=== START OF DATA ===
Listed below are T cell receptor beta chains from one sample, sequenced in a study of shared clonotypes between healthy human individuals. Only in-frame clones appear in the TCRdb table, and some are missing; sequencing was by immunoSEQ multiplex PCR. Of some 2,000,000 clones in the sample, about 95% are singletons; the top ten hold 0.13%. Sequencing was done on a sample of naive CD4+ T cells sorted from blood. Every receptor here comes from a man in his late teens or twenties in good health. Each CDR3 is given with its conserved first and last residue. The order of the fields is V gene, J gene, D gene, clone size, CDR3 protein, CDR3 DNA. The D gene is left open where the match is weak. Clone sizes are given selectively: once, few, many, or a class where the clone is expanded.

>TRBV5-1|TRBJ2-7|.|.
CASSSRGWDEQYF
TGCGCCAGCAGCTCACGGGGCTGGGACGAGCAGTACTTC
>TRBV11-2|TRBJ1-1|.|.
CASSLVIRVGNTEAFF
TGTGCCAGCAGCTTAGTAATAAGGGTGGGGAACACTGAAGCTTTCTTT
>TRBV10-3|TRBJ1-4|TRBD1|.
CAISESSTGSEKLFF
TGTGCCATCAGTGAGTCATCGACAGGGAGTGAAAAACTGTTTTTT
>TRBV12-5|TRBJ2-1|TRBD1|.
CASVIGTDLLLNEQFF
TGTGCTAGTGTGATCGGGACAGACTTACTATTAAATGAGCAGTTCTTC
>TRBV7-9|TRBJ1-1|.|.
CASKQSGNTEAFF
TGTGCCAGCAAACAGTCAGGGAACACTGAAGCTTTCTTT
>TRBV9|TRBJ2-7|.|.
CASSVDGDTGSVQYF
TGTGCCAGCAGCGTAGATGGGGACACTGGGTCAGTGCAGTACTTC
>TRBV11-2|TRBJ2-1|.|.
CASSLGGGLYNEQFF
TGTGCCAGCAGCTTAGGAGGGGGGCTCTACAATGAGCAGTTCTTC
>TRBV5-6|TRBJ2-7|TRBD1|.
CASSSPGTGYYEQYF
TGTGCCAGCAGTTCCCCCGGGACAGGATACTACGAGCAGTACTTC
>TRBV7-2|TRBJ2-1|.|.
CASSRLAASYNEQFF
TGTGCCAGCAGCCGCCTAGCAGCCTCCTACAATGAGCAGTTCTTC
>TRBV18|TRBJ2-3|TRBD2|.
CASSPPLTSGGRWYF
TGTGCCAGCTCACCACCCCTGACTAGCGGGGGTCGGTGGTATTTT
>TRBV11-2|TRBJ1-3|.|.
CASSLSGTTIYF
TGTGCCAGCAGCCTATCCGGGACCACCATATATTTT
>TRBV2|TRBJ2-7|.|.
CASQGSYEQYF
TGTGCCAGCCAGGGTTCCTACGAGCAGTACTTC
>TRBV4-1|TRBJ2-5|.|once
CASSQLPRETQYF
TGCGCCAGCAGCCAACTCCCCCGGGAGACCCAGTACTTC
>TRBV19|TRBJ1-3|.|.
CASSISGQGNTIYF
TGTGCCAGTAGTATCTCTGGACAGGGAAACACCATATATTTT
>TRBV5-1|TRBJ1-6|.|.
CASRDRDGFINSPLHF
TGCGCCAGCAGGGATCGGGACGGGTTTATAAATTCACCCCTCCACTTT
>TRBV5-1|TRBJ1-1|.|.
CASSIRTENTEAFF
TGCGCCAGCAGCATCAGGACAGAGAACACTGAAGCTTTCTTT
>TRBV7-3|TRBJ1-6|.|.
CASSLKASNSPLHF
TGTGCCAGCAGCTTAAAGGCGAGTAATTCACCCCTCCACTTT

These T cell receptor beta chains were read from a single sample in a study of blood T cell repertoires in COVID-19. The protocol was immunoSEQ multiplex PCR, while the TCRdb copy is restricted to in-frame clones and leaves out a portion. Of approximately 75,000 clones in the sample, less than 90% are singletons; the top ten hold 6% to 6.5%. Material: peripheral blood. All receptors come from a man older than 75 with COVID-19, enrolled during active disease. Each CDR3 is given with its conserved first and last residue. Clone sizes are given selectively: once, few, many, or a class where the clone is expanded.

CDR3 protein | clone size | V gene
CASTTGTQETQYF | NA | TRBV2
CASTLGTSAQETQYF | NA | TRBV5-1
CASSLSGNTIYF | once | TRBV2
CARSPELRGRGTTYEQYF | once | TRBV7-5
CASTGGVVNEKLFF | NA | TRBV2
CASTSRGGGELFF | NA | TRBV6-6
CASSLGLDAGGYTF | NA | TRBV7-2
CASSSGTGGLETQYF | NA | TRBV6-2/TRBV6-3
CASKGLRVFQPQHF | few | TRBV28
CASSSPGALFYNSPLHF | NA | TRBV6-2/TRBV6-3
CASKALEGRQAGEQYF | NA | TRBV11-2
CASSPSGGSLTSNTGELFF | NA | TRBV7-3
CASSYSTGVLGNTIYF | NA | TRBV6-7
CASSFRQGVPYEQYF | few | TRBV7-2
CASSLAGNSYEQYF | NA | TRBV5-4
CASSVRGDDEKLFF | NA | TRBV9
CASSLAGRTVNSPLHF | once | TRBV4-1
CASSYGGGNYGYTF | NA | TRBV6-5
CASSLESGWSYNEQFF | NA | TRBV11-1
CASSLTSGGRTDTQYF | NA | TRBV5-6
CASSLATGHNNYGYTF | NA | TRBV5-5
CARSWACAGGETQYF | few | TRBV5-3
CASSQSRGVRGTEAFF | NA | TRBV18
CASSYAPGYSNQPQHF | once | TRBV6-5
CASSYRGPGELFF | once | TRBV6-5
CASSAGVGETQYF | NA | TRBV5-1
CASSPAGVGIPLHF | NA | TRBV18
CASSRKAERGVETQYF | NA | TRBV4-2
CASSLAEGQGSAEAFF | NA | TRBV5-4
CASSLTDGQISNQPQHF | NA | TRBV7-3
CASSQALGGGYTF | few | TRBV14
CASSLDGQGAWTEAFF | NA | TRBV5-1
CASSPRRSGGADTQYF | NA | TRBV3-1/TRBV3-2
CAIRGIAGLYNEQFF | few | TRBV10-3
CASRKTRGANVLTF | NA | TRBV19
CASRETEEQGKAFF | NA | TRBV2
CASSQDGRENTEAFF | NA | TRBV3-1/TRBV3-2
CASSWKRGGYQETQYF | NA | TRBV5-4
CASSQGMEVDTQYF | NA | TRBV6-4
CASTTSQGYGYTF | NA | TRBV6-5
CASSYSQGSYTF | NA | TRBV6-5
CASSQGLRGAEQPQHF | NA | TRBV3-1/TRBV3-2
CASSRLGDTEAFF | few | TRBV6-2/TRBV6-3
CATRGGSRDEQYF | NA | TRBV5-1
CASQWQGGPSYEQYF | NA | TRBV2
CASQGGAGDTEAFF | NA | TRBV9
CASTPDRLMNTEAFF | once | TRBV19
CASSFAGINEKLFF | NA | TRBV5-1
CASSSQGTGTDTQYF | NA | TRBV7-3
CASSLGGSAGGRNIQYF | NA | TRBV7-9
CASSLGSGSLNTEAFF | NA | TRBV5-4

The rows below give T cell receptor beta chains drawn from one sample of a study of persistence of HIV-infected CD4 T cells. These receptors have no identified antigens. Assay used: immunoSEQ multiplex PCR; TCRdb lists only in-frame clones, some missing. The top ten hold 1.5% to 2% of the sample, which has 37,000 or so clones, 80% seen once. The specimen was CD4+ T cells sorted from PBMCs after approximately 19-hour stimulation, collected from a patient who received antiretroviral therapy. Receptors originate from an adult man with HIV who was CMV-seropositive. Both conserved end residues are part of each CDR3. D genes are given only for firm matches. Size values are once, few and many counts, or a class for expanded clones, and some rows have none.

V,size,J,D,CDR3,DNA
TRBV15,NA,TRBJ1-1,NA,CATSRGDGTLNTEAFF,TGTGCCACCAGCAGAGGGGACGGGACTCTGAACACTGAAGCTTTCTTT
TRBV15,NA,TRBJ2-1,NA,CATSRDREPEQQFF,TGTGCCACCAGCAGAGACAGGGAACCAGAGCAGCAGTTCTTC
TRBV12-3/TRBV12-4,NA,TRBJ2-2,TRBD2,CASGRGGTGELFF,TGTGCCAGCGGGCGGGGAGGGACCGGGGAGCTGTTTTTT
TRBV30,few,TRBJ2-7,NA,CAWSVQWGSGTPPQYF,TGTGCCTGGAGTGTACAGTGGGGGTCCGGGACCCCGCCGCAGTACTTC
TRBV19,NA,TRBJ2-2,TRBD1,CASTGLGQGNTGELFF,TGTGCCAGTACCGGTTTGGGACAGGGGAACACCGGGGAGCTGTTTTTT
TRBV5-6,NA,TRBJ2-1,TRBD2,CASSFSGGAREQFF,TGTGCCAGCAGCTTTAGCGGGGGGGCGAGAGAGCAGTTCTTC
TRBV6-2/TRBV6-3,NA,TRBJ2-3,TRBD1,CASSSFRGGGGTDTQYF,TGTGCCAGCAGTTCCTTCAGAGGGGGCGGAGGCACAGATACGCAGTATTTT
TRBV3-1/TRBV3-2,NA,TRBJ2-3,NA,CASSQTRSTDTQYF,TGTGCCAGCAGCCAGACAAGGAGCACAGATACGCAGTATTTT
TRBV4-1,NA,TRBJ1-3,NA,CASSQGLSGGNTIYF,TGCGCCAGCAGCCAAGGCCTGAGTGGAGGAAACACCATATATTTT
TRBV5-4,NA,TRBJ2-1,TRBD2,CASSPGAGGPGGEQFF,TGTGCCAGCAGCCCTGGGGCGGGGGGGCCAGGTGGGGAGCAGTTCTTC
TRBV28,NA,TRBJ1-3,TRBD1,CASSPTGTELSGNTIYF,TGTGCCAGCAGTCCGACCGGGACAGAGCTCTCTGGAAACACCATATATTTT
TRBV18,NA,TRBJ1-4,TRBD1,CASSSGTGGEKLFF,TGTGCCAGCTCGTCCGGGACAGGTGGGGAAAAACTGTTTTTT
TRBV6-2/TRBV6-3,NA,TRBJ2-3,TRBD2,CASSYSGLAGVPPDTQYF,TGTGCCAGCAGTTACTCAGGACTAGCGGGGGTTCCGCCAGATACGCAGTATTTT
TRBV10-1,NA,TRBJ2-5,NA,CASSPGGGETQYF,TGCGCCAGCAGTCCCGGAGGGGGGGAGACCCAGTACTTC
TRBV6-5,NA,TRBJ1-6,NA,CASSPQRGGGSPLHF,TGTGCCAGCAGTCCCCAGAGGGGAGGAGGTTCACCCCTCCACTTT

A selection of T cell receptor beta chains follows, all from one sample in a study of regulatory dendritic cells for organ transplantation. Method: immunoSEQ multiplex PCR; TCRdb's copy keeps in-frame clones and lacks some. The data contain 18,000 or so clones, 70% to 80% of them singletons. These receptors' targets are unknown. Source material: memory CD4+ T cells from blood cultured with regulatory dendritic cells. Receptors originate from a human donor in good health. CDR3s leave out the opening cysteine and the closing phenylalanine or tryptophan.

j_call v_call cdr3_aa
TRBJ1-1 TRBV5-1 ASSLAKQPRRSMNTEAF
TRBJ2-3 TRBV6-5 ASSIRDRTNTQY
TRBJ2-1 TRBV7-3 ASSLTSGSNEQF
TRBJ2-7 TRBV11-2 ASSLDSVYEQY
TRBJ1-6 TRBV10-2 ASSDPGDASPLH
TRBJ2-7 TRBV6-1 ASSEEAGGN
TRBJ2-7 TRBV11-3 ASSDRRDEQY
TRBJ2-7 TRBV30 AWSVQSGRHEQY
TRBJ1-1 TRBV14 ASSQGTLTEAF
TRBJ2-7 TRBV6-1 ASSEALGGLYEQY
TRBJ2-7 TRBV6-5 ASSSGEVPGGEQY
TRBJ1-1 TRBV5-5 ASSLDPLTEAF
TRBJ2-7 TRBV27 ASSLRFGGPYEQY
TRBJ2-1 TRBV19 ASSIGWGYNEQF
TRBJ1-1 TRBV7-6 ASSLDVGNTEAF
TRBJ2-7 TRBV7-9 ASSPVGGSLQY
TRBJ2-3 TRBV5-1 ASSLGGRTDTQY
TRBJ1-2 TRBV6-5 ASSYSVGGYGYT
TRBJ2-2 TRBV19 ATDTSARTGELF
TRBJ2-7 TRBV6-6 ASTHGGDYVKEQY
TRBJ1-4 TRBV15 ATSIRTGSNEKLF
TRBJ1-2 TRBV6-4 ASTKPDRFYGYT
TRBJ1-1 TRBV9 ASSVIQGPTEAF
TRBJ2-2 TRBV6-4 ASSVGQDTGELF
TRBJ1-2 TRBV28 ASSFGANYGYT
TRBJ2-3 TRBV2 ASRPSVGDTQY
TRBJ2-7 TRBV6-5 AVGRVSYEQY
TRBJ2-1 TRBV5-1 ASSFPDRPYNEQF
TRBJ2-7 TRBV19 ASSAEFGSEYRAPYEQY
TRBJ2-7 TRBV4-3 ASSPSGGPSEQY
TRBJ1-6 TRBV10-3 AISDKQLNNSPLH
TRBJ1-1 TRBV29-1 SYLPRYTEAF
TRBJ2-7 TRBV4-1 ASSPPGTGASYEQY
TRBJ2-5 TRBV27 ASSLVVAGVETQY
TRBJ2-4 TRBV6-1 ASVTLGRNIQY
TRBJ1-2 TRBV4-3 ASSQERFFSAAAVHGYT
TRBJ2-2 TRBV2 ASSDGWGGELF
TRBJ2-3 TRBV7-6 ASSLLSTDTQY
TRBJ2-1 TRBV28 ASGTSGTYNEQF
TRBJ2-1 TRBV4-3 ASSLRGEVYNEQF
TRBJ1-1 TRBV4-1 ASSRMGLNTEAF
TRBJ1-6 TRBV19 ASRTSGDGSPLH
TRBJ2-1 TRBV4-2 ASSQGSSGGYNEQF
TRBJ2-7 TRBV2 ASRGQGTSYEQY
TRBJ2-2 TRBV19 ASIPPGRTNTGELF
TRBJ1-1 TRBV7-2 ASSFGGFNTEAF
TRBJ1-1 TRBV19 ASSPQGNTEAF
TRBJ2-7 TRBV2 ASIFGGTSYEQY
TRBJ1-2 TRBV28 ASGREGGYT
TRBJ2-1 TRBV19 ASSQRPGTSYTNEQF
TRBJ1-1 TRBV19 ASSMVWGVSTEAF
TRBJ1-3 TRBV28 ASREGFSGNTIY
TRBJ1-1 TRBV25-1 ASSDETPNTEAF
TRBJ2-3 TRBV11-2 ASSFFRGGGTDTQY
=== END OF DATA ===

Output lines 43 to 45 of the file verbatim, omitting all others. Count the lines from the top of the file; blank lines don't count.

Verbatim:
TGTGCCAGTAGTATCTCTGGACAGGGAAACACCATATATTTT
>TRBV5-1|TRBJ1-6|.|.
CASRDRDGFINSPLHF